Horredy: John Gulager on Piranha 3DD


During the lunch break at the Piranha 3DD press junket, director John Gulager hung out in the holding suite and started talking about Bunuel with the press waiting for their interviews. The “Project Greenlight” winner is best known for the Feast films. He directs the sequel to Piranha 3D in which the piranha invade a water park. David Hasselhoff stars as himself, hired by the sleazy manager to sit in the lifeguard chair. Talking with Gulager, he couldn’t help but spoil a little bit, but it’s all in the trailer anyway.  He also spoiled Feast in case you’re still waiting to rent that.


CraveOnline: How did you end up taking on the sequel to Piranha 3D?

John Gulager: Okay, so I started about five years ago. I won a contest called “Project Greenlight” and the prize was to direct a movie for Dimension. At that time it was Miramax/Dimension, and it was a movie called Feast. It was also with Marcus [Dunston] and Patrick [Melton] who wrote Piranha 3DD. So they split up, the Weinsteins and Disney and they took us with them. That’s how I ended up with Dimension. Then finally Bob [Weinstein] called up and went, “Piranha, you wanna do it?” So here I am doing this and I’ve actually seen Piranha 3D. I thought it was pretty good. I liked it a lot. Took [my wife] Diane [Goldner] to see it, saw it a couple of times but had no idea that this was going to happen.


Are you in house at The Weinstein Company?

Well, you know, I guess. So far it’s all I’ve done. It’s not necessarily on purpose I guess, or maybe it is. I don’t know. Maybe I’m just lazy.


Did you have any reservations about doing a sequel to someone else’s film?

No, not this one because it’s the biggest thing I’ve ever done so far. Filmmakers are always trying to get some crazy thing off the ground that they can never do. So this came along and it was good timing for me.


When you got the project, did you think, “How do we top the d*ck bite?”

[Laughs] We give a nod to it. I don’t know if we top it but we certainly give a nod to that scene in the first one.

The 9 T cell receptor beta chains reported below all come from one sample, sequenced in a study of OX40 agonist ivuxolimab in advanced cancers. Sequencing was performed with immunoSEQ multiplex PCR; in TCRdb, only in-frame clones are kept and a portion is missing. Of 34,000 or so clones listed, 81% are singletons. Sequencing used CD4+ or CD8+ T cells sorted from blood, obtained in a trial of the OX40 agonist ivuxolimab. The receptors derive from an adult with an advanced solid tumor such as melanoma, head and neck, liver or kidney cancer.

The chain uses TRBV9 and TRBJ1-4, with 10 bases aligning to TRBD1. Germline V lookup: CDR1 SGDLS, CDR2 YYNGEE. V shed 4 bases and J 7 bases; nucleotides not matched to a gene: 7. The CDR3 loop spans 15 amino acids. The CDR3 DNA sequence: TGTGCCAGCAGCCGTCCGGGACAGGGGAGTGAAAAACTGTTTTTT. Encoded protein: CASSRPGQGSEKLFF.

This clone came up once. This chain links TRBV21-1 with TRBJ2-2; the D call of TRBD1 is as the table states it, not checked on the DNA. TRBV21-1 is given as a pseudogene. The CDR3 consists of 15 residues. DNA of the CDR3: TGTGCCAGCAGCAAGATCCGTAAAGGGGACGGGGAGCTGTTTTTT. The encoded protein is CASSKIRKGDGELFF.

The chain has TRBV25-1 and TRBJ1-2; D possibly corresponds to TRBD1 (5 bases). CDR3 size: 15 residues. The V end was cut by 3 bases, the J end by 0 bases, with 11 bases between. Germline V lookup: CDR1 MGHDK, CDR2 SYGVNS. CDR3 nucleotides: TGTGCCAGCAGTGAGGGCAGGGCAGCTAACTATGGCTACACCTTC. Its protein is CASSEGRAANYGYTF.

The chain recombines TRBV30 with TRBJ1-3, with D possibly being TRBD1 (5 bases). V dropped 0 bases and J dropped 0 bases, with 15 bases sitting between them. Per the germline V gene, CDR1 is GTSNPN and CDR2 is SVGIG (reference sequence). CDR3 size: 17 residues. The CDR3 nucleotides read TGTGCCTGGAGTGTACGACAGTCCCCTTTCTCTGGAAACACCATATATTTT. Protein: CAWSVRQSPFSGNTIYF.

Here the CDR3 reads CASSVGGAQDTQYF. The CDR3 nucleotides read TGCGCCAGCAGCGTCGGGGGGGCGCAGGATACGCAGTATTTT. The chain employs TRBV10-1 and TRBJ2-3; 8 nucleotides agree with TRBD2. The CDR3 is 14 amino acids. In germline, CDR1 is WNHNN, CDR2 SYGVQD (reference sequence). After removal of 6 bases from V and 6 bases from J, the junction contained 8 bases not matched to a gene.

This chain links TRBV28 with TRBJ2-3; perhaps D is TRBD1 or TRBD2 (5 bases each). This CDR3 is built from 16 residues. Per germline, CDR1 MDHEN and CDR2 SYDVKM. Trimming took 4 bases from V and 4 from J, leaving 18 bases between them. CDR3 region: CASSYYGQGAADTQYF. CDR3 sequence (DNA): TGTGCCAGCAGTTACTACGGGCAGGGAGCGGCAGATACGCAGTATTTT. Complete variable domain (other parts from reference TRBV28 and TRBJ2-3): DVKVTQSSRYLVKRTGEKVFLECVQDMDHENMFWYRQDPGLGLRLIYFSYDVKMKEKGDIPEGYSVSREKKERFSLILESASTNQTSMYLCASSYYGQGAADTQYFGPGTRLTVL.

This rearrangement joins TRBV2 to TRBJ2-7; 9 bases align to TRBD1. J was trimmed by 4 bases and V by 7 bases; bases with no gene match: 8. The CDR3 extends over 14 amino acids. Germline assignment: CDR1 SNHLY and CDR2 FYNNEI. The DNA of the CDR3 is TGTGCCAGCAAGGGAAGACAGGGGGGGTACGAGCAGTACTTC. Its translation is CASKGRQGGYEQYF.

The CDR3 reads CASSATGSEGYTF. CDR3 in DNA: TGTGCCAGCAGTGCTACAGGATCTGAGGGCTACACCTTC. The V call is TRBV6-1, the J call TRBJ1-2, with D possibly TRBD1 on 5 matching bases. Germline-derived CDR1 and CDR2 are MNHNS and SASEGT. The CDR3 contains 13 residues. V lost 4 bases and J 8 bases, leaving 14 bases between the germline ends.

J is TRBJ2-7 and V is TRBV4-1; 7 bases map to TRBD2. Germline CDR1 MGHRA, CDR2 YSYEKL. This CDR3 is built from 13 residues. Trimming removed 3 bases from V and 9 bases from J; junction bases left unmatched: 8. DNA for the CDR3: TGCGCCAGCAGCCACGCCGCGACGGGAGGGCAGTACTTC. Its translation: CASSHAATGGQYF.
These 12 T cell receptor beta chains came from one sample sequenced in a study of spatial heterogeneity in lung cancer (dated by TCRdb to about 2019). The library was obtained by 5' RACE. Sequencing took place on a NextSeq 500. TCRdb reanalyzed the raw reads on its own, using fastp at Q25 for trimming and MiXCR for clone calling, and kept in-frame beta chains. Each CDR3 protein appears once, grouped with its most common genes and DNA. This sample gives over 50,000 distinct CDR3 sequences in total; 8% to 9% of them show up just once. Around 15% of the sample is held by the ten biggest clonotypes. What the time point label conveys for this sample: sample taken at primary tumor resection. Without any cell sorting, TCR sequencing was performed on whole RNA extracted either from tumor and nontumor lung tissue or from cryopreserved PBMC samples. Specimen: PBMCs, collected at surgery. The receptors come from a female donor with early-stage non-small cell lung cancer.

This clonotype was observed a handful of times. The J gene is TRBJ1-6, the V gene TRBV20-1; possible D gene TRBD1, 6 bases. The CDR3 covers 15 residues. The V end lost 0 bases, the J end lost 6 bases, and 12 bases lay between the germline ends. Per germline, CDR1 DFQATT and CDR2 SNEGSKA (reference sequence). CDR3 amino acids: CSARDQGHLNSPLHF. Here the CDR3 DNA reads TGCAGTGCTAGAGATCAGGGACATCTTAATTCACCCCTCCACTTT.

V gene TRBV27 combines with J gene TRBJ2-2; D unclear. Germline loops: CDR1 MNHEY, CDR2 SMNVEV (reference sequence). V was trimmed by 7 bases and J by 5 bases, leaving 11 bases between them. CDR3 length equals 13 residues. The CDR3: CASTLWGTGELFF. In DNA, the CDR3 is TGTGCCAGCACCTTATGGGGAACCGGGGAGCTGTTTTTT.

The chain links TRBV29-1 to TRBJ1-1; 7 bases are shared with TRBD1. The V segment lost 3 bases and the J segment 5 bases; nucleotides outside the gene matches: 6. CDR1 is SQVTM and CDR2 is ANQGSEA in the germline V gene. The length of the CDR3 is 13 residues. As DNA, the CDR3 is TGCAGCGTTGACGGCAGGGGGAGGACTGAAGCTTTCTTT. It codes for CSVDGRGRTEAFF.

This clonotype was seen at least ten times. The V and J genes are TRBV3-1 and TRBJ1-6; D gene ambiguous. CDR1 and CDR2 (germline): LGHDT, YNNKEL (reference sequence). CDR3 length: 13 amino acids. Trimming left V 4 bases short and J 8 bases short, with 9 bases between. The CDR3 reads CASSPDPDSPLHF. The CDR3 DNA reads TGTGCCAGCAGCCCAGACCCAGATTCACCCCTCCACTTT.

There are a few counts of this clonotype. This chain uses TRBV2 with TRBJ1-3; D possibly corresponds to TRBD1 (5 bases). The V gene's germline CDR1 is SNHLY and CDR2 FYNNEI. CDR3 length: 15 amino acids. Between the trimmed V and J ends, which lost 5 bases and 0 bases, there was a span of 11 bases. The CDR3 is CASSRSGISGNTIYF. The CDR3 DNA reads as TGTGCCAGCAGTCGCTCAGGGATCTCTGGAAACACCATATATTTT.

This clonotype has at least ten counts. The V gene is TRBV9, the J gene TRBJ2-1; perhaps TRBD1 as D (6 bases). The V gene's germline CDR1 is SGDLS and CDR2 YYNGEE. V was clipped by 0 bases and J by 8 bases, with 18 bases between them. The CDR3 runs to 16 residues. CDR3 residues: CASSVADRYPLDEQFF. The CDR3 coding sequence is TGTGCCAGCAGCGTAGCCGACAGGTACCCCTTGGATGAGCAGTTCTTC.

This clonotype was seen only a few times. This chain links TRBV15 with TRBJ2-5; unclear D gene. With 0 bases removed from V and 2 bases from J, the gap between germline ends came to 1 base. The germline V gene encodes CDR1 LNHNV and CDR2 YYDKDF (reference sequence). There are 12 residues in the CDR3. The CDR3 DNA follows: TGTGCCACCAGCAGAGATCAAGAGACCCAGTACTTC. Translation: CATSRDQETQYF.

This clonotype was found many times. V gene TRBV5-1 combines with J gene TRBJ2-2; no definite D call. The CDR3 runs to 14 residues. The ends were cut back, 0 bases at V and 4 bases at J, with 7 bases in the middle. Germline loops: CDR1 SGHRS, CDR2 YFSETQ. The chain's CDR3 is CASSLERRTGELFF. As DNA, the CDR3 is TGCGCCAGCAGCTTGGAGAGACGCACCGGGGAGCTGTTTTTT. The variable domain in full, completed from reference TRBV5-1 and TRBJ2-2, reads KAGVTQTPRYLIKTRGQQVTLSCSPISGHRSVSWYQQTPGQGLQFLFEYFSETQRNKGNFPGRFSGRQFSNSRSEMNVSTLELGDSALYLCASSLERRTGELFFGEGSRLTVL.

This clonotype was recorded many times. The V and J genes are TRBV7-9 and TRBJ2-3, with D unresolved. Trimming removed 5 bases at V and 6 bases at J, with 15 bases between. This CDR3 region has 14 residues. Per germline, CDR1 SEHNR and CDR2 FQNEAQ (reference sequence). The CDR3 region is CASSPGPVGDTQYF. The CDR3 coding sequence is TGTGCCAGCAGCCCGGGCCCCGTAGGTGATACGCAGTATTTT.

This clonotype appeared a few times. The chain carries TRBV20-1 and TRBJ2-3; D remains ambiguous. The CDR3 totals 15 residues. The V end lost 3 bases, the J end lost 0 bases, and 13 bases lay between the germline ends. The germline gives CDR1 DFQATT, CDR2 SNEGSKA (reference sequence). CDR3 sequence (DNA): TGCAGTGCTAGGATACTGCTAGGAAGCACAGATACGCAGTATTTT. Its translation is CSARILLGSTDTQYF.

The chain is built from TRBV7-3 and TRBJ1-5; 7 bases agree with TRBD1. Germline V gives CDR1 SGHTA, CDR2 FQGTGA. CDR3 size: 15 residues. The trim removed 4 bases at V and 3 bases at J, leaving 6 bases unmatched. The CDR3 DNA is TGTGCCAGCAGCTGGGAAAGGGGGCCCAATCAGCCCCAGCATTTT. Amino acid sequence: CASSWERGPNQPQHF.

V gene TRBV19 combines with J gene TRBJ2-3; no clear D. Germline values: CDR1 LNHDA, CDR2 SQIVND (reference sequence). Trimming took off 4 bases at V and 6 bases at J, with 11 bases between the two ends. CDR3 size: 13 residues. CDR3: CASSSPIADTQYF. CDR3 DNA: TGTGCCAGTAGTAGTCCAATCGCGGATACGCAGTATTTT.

If we’re talking about the scene that’s in the trailer, with Katrina Bowden and her boyfriend, I think you topped it.

Well, you never know. This movie’s pregnant with piranha! There’s your quote.


Did you want to go a little more fantastical? Obviously that scene is not scientifically sound.

Yeah, the science in this movie is pretty off. But I think like any good B-movie, we just go with our own science and say that it’s fact. So there’s a lot of science that I guess if you really nailed it down, it would not be exactly like this, but in the tradition of Squirm or all those kind of movies when you see the things going under people’s skin, that wouldn’t happen either but it looks cool.


Not like Piranha 3D or the originals were scientifically sound.

[Laughs] The thing that is interesting is that the whole idea about the water park drilling into the underwater lake, that part is actually true.


True as in based on a real case?

True as in the water park where we shot drilled down into an underwater lake and that’s where they get all their water.


Is that legal?

Well, the city sued them and the water park won. So that was one of the reasons why we had to be careful with the water when we were there, because they’d come test it constantly, the city does. Isn’t that interesting? They actually had a little pump in the back and the owner was explaining all this to us. So we made that part of the storyline.


Was anything over the line for Hoff?

The thing with David [Hasselhoff] is that I think people have tried to get him to do stuff that’s pretty questionable and everything. He’s pretty wary of that. I thought we were, in our own way, pretty respectful but I did need him to have a drink and I did need certain things to happen. A lot of times if I asked twice then he’d do it. We didn’t ask him to do anything really stupid. I think he’s always sort of either kind of smart about his situation in the movie character-wise as himself. I think there was nothing really, really bad so I think that was fine. I think he went along with it.


Aren’t you making fun of the people who would exploit him more than himself?

I think so and then we just didn’t want to go to that other place anyways. I wanted him to be more of a regular character in the movie, not just the stunt casting.


What about “Little ginger moron?”

Oh, you mean saying it? Oh yeah. I don’t think it made much sense to him. It’s quite a mouthful when you say it but we were just talking about that little kid, little David.


What is your sense of the showmanship required in doing a Piranha type horror movie?

I mean, obviously you have to have a little spectacle and fun and boobs and everything like that. I think ours kind of skewed more towards story comedy I guess, horredy, than the first one. Still the actors tried to play it straight even within the comedic roles because I think that’s what makes it funnier or weirder or however you want to think of it.


Sort of in the William Castle tradition.

I guess, I don’t know. It’s in 3D. You need something to be a little over the top I guess. Otherwise you just stay home and watch network TV.


With the 3D did you want to push things out of the screen more or less than the last film?